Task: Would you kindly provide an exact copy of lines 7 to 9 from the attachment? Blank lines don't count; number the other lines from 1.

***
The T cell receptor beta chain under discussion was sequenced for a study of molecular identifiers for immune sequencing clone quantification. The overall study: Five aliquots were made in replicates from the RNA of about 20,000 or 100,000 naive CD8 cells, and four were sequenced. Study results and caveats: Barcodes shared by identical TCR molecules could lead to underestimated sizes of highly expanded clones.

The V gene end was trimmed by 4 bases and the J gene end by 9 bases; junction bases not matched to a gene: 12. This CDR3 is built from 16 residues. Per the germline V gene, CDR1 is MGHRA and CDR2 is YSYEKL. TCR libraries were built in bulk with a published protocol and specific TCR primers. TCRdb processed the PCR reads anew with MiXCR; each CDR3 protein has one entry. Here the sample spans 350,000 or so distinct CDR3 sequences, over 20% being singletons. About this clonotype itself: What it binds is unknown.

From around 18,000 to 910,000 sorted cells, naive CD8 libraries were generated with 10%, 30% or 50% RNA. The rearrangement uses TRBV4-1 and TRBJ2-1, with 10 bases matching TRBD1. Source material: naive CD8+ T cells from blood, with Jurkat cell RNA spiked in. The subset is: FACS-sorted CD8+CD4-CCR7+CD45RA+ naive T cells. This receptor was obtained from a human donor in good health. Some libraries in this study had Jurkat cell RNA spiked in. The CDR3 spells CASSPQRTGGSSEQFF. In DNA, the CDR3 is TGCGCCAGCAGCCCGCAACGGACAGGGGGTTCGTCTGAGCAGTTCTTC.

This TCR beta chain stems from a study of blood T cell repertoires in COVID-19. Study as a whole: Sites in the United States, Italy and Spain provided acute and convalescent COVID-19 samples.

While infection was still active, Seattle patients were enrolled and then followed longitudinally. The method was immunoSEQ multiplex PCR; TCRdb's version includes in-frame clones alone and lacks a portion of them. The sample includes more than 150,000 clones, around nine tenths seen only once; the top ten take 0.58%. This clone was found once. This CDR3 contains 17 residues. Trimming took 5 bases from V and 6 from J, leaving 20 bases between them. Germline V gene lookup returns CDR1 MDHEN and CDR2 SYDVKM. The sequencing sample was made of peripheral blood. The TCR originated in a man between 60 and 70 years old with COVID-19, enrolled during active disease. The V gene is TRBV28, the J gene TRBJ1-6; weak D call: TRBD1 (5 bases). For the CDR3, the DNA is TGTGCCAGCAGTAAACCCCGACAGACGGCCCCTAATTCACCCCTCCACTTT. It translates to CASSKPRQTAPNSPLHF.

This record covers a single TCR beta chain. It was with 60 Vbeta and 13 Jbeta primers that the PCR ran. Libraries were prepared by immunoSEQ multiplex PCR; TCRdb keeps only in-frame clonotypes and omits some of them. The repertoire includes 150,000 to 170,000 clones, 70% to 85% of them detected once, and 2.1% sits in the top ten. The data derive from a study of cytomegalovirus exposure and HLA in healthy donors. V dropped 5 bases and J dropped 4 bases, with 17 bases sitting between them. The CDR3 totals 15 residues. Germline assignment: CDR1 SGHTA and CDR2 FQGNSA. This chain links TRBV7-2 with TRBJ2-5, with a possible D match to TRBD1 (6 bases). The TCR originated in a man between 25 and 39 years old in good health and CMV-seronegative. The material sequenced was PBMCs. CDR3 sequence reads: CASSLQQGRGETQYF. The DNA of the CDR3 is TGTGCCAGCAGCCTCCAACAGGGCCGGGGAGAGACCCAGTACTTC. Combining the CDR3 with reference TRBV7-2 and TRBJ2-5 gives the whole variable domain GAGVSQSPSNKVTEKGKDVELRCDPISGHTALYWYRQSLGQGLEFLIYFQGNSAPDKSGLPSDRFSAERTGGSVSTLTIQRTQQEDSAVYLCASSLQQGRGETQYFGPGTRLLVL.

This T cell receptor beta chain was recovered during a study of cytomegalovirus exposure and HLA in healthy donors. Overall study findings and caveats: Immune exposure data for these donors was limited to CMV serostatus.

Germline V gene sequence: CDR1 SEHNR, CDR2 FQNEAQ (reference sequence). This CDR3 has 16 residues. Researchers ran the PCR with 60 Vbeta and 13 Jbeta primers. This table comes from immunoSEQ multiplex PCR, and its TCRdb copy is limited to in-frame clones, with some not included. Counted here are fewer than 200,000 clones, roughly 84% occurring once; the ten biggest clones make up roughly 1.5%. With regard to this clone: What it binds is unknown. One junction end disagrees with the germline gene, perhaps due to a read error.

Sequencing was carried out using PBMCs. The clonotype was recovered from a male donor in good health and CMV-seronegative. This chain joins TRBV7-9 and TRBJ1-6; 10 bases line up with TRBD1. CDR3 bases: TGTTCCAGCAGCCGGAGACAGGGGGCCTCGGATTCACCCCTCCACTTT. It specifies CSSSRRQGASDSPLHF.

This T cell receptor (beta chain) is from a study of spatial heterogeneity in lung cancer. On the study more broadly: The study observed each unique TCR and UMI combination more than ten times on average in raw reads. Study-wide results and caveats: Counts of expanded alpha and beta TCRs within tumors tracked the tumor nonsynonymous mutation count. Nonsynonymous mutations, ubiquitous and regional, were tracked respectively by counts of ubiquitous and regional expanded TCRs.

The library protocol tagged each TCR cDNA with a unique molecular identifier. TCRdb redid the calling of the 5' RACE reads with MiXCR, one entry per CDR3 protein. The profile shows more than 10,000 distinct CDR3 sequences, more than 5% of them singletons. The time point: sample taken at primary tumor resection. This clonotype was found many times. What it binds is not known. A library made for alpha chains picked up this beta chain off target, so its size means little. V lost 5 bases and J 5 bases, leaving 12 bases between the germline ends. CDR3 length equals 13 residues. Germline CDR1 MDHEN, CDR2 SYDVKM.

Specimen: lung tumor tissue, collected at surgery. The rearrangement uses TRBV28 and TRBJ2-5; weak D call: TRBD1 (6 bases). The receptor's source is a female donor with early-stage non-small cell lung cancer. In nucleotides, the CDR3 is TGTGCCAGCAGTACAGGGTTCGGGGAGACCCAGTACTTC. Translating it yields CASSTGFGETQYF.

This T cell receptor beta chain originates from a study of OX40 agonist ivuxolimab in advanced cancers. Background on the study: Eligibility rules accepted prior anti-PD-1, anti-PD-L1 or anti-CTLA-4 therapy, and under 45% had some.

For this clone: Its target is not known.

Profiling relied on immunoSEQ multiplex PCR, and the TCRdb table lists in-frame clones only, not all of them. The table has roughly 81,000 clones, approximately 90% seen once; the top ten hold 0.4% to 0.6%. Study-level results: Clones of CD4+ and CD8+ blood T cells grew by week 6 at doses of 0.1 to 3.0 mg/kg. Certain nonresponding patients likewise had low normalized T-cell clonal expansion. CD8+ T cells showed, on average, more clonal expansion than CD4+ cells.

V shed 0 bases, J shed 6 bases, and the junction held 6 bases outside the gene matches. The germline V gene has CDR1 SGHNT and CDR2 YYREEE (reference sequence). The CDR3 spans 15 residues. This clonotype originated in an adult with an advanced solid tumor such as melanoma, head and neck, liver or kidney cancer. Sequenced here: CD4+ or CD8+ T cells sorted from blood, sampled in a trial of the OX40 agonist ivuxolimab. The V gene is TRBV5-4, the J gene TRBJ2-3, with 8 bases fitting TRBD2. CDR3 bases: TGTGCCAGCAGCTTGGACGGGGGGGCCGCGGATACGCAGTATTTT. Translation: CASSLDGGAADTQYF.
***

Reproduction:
This T cell receptor beta chain was recovered during a study of cytomegalovirus exposure and HLA in healthy donors. Overall study findings and caveats: Immune exposure data for these donors was limited to CMV serostatus.

Germline V gene sequence: CDR1 SEHNR, CDR2 FQNEAQ (reference sequence). This CDR3 has 16 residues. Researchers ran the PCR with 60 Vbeta and 13 Jbeta primers. This table comes from immunoSEQ multiplex PCR, and its TCRdb copy is limited to in-frame clones, with some not included. Counted here are fewer than 200,000 clones, roughly 84% occurring once; the ten biggest clones make up roughly 1.5%. With regard to this clone: What it binds is unknown. One junction end disagrees with the germline gene, perhaps due to a read error.

Sequencing was carried out using PBMCs. The clonotype was recovered from a male donor in good health and CMV-seronegative. This chain joins TRBV7-9 and TRBJ1-6; 10 bases line up with TRBD1. CDR3 bases: TGTTCCAGCAGCCGGAGACAGGGGGCCTCGGATTCACCCCTCCACTTT. It specifies CSSSRRQGASDSPLHF.